From the passenger list of the Metropolis, 1863.

They saved, sent money home and wrote urging the rest of the family to join them. A year later, Michael and Mary and their five other children, John, Julia, James—my great-grandfather, then 10-years-old—Michael junior and Mary, arrived in Lyttelton and walked the steep Bridle Path over the Port Hills to their new home in Christchurch.

On the ancestral trail in 2004, I easily found Michael and Mary’s plot at Linwood Cemetery from cemetery records. But there was no marker, just a patch of dry grass and weeds. I later heard that a headstone had been placed on the site and, sure enough, when I visited again early in 2021, a simple plaque sat on a fresh concrete base among crumbling old gravesites. I don’t know who put the plaque there but, on behalf of Martin descendants around the country, thanks.

Michael and Mary gave the clan a flying start—when Mary died in 1890, she had 23 grandchildren. One was my grandfather, Bill Martin. He helped pass on the name of the trailblazer, Anthony[1]. Dad was John Anthony, Bill having named him in classic Irish fashion after two of his own father’s brothers, including the eldest. ‘Anthony’ was handed on to me and is also my middle name.

According to a Press obituary on 3 May 1890, Mary was ‘an old identity of a kind and amiable disposition’. She lived in Caledonian Road on the corner of Keoghs Lane in St Albans for over 26 years. The Caledonian Hotel was two minutes’ walk away and Michael nicknamed their home ‘The Cal’. After the cemetery visit I decided to look at the old street. Apart from a few renovated cottages, houses from that era are gone. Post-quake apartments and townhouses, all grey and black boxes, are crammed everywhere. New builds sit on the corner of Keoghs Lane and townhouses occupy the site of the old pub which was pulled down in 2010.

The Martin name lives in Canterbury electoral rolls, records and newspaper snippets but except for the new cemetery plaque, no physical markers of the family remain. It’s the same in northern Tipperary where the landscape reveals little trace of the Martins ever living there. Twelve years ago in fields around Terryglass I peered into old abandoned cottages wondering if the Martins or Bolands lived in this one or that. There’s a paddock known as ‘Jimmy Martin’s field’ but otherwise, of the Martins and thousands of other families who fled after the Famine, only old Irish records tell the story.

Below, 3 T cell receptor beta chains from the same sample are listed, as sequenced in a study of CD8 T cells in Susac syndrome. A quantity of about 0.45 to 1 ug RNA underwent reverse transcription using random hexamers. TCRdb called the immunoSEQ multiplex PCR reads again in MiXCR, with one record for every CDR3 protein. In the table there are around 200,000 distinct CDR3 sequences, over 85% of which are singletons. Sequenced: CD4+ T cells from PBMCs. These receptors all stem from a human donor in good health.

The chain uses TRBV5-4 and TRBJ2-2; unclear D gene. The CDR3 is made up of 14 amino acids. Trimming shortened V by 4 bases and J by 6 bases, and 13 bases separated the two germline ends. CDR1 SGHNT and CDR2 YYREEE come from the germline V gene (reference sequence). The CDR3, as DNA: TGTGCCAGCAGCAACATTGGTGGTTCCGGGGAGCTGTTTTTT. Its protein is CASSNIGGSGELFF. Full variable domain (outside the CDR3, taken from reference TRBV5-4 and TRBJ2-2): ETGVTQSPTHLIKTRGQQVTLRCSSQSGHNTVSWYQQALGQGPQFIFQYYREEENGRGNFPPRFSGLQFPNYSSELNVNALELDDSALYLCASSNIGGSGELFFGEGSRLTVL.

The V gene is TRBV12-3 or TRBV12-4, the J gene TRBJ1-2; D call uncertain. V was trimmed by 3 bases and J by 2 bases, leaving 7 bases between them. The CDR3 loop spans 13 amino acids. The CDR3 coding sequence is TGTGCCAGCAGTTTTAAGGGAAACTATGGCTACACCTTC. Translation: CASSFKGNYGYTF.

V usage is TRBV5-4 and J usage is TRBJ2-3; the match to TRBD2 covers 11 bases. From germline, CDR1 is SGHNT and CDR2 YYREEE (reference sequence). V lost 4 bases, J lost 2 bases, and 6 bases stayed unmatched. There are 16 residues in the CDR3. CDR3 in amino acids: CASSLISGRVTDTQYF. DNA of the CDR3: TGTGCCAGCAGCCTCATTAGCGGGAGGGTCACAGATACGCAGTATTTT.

Except for mystics and poets like Shane MacGowan. They tell stories too. Something in that doco made me think again of the Martin family, their Irish origins and what they’d lived through, and their new memorial in Linwood Cemetery. MacGowan’s gift as a story teller is to rekindle deep memories that get passed on, and on.

[1] Anthony also put in a sterling effort to build clan numbers. He moved to Wellington, married 16-year-old Margaret (Harrington) and produced 18 children. He was a bootmaker and his shop, Martins shoe store, operated in Courtenay Place then Mercer Street for many years.


Book reviews

November 20, 2011

Good books on Celtic history, Shane MacGowan, and what the Irish world was like when our ancestors emigrated.

The Sea Kingdoms: The History of Celtic Britain and Ireland. Alistair Moffat. Harper Collins, 2002. 316pp.

I was intrigued out on Kapiti Island a few years ago when a friend explained why the island was such a great stronghold for the Maori chief Te Rauparaha. Kapiti commanded quick and easy access from Taranaki in a huge arc down the Wanganui and Horowhenua coasts, across the top of the Marlborough Sounds to the western end of Golden Bay. With the land so densely forested the sea was not a barrier but a highway for a seafaring people such as the Maori.

Scot Alistair Moffat, in a brilliant history of Celtic Britain and Ireland, looks at his part of the world in the same way. ‘So that the dynamic of Celtic culture can be better understood,’ he writes, ‘this story needs to be seen from a vantage point not on the land, looking out to sea, but from the sea, looking towards the land.’ Read the rest of this entry »